"When I came here we were...we were like crusaders! We were going to help people. We were going to make their lives better, give them democracy."
- John Bissell, at the Son My (My Lai) Memorial, commemorating the bestial slaughter of 504 Vietnamese civilians by American soldiers.
This is a war story, a history, a father-son encounter, at times, strangely, a rather droll travelogue. It is analysis, opinion, factual record-keeping and emotional mapping. It is about dysfunction, anger, hatred, affection and guilt. It does not forgive and it does not forget, but there is a kind of catharsis within it. It is a book about memory, sorrow, shame and defeat. It is about Viet Nam.
Often called "the Viet Nam conflict" but commonly referred to as a war, the events in southeast Asia that began sometime in the 1950s and for American historical purposes ended in 1975 are a chapter in time that most Americans who lived through it would choose to forget
- including John Bissell, one of the two protagonists in this memoir. But now there has been a whole generation between us and that national trauma, and some of us grew up with no knowledge, no direct feel for Viet Nam and the war that was waged there
- including Tom Bissell, the author of this book, who decided to take unresolved feelings and unanswered questions back to the source. He and his father, a man who had distanced himself from the war and from his family, traveled together to Viet Nam to seek that ephemeral comfort we call closure.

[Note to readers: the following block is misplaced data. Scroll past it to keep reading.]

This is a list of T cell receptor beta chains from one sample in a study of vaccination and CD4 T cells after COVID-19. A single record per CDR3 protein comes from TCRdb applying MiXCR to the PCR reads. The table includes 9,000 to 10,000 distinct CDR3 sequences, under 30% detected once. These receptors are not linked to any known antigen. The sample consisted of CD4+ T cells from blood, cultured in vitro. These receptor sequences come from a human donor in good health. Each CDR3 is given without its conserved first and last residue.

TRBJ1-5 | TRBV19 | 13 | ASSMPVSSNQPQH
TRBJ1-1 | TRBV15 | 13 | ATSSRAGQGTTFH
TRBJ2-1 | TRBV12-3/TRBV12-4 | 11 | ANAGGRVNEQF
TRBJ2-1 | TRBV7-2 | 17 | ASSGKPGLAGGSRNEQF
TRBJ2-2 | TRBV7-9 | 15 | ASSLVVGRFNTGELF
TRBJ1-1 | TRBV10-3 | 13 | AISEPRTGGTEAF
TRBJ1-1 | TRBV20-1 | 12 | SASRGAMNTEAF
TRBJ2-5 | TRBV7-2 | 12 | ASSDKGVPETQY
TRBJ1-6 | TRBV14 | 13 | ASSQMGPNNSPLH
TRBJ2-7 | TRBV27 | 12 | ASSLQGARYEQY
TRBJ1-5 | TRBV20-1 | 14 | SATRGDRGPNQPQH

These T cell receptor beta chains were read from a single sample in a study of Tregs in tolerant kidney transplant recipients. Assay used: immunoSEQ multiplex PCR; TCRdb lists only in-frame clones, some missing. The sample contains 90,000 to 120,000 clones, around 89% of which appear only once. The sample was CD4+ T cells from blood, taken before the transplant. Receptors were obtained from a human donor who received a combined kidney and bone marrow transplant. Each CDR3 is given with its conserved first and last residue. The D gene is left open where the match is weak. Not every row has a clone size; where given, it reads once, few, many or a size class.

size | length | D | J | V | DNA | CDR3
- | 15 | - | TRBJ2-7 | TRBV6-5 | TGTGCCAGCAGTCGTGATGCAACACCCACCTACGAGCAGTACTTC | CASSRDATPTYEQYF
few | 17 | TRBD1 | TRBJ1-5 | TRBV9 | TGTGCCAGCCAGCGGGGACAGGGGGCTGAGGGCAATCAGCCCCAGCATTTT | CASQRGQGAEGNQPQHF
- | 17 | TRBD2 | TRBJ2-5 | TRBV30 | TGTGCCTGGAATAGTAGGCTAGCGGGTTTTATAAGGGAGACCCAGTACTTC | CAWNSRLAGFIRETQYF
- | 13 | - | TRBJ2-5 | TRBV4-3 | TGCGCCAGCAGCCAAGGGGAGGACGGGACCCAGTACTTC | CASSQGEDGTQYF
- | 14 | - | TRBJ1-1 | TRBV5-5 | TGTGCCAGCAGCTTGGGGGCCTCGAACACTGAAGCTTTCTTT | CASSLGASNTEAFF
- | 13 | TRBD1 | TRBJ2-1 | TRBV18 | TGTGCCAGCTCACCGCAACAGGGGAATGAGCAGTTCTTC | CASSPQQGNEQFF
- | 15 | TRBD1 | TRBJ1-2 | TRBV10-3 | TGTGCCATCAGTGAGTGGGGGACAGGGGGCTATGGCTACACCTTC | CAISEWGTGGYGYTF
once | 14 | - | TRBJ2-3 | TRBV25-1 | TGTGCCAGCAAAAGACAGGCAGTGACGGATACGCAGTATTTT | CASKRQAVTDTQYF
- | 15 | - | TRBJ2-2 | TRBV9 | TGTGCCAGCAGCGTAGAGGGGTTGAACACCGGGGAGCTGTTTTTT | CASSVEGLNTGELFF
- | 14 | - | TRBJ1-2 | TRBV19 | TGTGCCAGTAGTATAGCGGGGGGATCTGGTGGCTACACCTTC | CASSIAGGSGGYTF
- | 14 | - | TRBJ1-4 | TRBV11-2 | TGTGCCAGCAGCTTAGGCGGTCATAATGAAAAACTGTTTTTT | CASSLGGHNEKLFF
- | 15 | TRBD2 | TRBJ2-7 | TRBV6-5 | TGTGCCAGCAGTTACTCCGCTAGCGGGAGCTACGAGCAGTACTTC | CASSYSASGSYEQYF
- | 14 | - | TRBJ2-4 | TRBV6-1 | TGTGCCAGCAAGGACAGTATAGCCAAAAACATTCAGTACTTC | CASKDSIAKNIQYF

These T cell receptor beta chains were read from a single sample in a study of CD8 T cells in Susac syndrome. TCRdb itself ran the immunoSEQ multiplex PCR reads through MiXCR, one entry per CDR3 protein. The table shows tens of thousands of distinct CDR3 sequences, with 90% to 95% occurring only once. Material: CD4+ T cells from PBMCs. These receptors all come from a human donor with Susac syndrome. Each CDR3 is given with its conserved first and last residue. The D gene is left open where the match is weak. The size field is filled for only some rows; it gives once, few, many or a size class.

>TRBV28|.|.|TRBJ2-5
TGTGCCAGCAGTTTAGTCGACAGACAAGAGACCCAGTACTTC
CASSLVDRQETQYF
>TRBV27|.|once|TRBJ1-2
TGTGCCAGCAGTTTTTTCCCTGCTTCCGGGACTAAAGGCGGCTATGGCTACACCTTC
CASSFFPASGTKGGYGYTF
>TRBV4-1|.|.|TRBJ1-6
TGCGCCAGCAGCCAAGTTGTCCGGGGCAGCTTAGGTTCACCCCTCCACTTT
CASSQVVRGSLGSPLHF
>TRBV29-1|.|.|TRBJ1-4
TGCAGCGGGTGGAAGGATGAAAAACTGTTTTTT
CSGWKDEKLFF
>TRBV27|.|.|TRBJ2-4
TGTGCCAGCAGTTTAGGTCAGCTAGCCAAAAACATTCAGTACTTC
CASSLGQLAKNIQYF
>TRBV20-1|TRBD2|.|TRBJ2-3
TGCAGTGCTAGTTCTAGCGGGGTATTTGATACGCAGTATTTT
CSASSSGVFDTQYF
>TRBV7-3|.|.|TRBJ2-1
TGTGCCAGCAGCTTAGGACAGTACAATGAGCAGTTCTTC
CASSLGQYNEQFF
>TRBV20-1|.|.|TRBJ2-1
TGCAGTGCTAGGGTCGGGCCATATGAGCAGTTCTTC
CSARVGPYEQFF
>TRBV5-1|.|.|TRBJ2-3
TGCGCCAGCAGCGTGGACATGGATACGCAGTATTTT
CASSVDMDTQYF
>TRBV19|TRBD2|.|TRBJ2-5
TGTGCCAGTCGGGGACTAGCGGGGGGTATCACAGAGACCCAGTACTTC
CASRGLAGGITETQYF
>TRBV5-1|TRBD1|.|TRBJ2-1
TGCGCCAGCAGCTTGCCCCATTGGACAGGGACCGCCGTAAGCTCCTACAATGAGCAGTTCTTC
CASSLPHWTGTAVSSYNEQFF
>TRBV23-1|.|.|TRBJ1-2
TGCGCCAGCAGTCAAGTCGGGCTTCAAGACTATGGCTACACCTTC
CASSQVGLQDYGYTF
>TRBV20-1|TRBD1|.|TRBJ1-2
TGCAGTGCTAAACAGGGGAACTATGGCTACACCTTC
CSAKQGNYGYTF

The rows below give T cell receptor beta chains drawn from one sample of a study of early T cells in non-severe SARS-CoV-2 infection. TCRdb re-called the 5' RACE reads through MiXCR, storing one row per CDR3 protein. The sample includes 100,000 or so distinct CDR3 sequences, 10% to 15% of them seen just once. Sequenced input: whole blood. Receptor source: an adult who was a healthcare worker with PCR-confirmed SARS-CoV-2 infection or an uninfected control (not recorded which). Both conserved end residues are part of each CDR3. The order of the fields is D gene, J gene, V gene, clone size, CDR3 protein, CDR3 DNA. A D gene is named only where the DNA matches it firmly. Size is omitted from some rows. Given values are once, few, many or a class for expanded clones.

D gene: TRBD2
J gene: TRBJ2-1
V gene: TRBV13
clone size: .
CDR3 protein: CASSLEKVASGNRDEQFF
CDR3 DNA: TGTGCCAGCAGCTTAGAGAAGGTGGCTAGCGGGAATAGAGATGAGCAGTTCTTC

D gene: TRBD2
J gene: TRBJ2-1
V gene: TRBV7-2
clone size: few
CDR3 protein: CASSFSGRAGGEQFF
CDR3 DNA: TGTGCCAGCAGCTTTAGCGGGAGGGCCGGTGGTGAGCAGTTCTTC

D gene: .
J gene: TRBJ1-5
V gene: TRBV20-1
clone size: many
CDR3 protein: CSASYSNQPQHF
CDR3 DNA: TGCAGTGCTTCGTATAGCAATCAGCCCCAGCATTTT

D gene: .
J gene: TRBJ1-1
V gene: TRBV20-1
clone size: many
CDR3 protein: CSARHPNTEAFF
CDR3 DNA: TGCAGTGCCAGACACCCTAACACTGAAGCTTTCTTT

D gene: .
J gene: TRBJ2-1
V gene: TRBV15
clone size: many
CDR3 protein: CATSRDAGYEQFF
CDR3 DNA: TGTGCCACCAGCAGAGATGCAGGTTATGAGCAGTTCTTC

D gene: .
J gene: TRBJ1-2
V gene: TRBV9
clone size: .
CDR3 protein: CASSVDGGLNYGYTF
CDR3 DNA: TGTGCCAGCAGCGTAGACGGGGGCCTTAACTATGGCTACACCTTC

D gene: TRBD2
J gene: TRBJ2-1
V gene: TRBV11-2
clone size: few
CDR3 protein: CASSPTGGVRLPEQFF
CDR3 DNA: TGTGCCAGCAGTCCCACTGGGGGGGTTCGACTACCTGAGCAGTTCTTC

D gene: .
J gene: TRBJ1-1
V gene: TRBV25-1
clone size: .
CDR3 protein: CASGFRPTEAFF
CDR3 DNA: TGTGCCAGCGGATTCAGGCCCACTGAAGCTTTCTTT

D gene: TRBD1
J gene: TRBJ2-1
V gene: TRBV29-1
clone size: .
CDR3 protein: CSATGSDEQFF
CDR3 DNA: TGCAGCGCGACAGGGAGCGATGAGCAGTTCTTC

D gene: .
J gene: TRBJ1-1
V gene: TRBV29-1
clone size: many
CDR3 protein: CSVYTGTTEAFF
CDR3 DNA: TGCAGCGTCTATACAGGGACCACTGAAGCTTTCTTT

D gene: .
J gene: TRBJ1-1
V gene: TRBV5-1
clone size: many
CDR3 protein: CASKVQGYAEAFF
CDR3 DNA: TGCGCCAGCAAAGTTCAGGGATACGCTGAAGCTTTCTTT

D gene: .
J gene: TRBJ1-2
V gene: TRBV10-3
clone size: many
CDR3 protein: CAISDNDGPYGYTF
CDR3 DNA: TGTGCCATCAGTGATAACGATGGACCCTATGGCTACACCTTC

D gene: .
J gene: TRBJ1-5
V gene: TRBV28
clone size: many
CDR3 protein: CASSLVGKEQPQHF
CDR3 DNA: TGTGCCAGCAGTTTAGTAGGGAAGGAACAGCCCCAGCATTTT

Bissell, who is a skilled writer (Chasing the Sea and God Lives in St. Petersburg) is not immune to attachment and sentiment. He had a fractured childhood with a soldier-father who drank too much and couldn't hold his family together. He wants to know why that happened, and he knows that Viet Nam - the conflict, the country, the concept - holds some of the answers.
But he tries to temper the frustrations of his personal quest with factual underpinnings. He begins the book with a brief but harrowing account of the "the fall" - the end of
the conflict. He pauses often in the narrative of his father-son jaunt to southeast Asia to remind us of essential facts about how the war was fought and pose thought-provoking questions. Central to his personal theme are the lies that were told to Americans about the conflict - not just to the public, as that is common enough, but even to the higher echelons, even to the CIA itself, that promulgator of subterfuge. The extent of the spread of untruth (denial?) among the U.S. politicians and military caused the North Vietnamese prime minister Pham Van Dong to say with bemusement, "Surely the American generals cannot be that naive." Bissell fairly points out that once the lies were revealed, the "U.S. belief system" sought to get the whole truth told, whereas "the Communist belief system" kept the truth suppressed. "That the United States in defeat...has proved less evasive than the victorious heirs of Pham Van Dong is, surely, a kind of victory."
Tom Bissell is seeking the answer to the question, "What does real war do to people?" The responses he gets, piecemeal, from his Marine colonel father, are not complete and not always the ones he wants to hear. The book does not find a conclusion set in amber. The strongest statement John can make to placate his son on their last day in Viet Nam is that "it's best that everything turned out the way it did." Tom would have liked more, but he expresses an almost childlike astonishment that his father has given him even that much. The Marine has stanched the flow of his most painful memories, and the son has had a window opened onto wisdom. Both, one feels, have to make the best of that.